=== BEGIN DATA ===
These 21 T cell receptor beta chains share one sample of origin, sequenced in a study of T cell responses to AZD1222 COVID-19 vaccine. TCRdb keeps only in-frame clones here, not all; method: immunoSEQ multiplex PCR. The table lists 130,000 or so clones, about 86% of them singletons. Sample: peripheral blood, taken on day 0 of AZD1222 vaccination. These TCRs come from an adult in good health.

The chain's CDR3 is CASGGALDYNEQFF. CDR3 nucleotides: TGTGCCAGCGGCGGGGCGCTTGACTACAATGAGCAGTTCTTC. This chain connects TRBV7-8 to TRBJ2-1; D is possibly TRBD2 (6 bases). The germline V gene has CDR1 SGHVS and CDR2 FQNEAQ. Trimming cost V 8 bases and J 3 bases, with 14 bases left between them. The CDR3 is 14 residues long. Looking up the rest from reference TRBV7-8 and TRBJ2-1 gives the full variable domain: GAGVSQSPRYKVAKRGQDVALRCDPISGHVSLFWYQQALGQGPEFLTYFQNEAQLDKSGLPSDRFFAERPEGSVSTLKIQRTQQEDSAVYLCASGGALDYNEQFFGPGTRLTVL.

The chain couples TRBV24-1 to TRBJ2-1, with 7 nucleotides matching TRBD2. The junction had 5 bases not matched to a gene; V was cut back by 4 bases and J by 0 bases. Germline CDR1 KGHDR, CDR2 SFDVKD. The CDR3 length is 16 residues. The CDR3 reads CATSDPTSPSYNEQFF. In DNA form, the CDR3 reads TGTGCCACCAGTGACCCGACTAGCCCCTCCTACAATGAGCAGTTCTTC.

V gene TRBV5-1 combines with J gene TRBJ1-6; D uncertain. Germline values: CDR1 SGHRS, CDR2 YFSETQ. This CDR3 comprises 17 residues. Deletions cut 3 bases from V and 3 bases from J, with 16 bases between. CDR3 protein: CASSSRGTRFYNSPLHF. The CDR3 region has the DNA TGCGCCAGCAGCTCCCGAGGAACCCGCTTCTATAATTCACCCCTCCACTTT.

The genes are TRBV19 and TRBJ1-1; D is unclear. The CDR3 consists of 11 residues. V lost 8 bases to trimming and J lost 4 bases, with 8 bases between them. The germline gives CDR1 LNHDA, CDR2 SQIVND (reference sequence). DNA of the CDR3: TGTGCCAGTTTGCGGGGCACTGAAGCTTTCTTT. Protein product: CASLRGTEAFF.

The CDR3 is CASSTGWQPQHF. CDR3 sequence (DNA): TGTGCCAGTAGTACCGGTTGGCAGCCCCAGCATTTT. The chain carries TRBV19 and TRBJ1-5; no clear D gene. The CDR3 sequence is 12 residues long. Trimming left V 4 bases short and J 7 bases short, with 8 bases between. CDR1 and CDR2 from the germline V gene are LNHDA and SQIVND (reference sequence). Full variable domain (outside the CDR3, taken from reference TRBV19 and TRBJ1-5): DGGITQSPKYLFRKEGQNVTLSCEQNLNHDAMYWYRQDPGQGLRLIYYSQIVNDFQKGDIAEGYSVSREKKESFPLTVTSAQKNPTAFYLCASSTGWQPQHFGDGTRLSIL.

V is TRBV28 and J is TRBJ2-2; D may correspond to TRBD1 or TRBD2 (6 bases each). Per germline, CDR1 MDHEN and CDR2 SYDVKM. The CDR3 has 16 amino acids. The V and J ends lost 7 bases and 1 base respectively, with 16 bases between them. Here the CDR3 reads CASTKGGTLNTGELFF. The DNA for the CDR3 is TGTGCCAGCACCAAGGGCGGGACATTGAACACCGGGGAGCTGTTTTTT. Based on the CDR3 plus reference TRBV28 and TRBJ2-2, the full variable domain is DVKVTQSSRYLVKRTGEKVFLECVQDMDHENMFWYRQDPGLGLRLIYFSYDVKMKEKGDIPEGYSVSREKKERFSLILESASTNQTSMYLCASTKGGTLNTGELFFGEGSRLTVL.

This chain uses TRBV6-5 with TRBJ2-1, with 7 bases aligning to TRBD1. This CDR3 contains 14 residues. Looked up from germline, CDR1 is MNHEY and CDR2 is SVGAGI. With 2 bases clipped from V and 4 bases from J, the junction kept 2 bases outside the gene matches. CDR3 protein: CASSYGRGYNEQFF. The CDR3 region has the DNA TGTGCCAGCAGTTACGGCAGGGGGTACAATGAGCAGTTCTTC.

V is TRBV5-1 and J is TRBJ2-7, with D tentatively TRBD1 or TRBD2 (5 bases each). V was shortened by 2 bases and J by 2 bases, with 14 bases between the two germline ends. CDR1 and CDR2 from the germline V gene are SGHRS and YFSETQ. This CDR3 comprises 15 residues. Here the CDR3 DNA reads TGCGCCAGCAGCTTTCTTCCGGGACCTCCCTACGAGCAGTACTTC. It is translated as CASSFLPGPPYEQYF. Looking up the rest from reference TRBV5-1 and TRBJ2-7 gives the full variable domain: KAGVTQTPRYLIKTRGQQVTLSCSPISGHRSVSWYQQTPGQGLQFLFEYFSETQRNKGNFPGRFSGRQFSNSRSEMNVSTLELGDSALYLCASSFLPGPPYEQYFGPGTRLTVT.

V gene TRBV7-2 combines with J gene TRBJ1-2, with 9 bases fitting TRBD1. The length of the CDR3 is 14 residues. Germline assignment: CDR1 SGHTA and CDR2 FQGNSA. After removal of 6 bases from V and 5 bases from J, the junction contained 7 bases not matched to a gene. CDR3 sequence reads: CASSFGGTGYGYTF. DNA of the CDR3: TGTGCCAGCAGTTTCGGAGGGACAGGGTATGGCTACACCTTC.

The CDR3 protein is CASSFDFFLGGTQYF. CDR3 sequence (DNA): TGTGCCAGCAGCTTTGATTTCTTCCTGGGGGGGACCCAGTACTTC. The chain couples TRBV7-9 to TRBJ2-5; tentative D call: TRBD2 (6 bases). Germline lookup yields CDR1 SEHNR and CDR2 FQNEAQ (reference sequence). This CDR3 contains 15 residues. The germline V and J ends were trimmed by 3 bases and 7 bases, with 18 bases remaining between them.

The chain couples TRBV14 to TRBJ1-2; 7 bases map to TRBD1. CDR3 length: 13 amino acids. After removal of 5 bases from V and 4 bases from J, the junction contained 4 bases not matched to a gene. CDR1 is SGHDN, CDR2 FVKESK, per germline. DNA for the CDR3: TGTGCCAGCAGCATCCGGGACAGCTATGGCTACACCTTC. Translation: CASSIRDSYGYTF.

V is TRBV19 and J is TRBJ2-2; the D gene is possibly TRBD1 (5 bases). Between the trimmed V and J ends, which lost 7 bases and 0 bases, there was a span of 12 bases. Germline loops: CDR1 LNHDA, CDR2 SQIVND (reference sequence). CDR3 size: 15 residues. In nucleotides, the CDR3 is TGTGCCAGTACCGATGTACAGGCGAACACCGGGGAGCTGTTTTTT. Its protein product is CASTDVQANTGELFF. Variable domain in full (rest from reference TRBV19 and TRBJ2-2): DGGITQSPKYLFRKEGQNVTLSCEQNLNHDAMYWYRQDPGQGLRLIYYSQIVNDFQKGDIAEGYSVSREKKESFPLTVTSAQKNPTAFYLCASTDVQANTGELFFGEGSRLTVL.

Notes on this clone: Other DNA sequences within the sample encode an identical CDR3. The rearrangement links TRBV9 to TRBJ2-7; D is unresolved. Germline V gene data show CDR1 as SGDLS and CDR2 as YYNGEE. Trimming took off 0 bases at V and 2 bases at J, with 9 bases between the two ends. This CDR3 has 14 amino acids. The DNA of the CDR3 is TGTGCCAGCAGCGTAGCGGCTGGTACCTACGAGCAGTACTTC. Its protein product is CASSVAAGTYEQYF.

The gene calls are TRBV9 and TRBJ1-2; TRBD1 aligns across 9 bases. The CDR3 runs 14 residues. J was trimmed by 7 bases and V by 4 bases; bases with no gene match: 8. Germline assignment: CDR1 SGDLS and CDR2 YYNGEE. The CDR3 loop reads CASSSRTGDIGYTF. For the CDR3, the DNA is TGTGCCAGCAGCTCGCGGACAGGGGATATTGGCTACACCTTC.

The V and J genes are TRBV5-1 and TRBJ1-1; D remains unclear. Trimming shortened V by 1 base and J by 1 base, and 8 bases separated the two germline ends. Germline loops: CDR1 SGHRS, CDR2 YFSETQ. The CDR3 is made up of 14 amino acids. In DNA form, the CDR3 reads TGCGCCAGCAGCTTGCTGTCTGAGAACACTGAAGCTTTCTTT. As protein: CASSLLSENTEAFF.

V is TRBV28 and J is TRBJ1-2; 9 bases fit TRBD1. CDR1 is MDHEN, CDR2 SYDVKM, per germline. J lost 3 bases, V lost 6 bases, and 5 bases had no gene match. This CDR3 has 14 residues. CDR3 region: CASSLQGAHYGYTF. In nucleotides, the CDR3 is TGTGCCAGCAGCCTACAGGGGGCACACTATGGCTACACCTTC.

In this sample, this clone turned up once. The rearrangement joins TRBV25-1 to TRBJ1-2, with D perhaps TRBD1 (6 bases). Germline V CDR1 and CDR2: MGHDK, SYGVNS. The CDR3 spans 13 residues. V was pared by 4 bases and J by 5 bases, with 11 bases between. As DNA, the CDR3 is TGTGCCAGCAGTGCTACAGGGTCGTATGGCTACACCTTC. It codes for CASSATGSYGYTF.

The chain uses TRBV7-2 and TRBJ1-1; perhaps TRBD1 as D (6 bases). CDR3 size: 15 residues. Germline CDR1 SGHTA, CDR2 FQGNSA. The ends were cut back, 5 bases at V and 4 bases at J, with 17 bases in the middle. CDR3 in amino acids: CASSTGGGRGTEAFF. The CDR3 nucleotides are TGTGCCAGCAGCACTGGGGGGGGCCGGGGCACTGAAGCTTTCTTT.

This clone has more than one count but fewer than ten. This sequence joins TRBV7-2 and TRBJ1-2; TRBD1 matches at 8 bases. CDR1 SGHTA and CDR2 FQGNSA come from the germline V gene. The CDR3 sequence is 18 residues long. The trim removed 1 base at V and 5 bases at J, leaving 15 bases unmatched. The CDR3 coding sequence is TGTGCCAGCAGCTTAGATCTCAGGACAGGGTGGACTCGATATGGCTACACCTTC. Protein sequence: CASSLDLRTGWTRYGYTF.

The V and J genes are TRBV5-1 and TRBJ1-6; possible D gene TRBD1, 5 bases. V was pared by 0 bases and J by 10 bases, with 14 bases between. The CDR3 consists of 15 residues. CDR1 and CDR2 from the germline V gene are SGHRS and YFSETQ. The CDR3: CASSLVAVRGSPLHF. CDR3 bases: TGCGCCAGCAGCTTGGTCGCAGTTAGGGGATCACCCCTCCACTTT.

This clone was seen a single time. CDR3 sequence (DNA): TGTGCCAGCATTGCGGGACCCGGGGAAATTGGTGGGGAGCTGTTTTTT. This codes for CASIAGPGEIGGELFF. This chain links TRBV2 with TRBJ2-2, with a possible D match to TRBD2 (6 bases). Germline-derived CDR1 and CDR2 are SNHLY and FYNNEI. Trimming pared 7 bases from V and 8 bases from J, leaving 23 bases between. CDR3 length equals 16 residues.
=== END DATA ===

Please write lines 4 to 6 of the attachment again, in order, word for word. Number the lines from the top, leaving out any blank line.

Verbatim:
V gene TRBV5-1 combines with J gene TRBJ1-6; D uncertain. Germline values: CDR1 SGHRS, CDR2 YFSETQ. This CDR3 comprises 17 residues. Deletions cut 3 bases from V and 3 bases from J, with 16 bases between. CDR3 protein: CASSSRGTRFYNSPLHF. The CDR3 region has the DNA TGCGCCAGCAGCTCCCGAGGAACCCGCTTCTATAATTCACCCCTCCACTTT.

The genes are TRBV19 and TRBJ1-1; D is unclear. The CDR3 consists of 11 residues. V lost 8 bases to trimming and J lost 4 bases, with 8 bases between them. The germline gives CDR1 LNHDA, CDR2 SQIVND (reference sequence). DNA of the CDR3: TGTGCCAGTTTGCGGGGCACTGAAGCTTTCTTT. Protein product: CASLRGTEAFF.

The CDR3 is CASSTGWQPQHF. CDR3 sequence (DNA): TGTGCCAGTAGTACCGGTTGGCAGCCCCAGCATTTT. The chain carries TRBV19 and TRBJ1-5; no clear D gene. The CDR3 sequence is 12 residues long. Trimming left V 4 bases short and J 7 bases short, with 8 bases between. CDR1 and CDR2 from the germline V gene are LNHDA and SQIVND (reference sequence). Full variable domain (outside the CDR3, taken from reference TRBV19 and TRBJ1-5): DGGITQSPKYLFRKEGQNVTLSCEQNLNHDAMYWYRQDPGQGLRLIYYSQIVNDFQKGDIAEGYSVSREKKESFPLTVTSAQKNPTAFYLCASSTGWQPQHFGDGTRLSIL.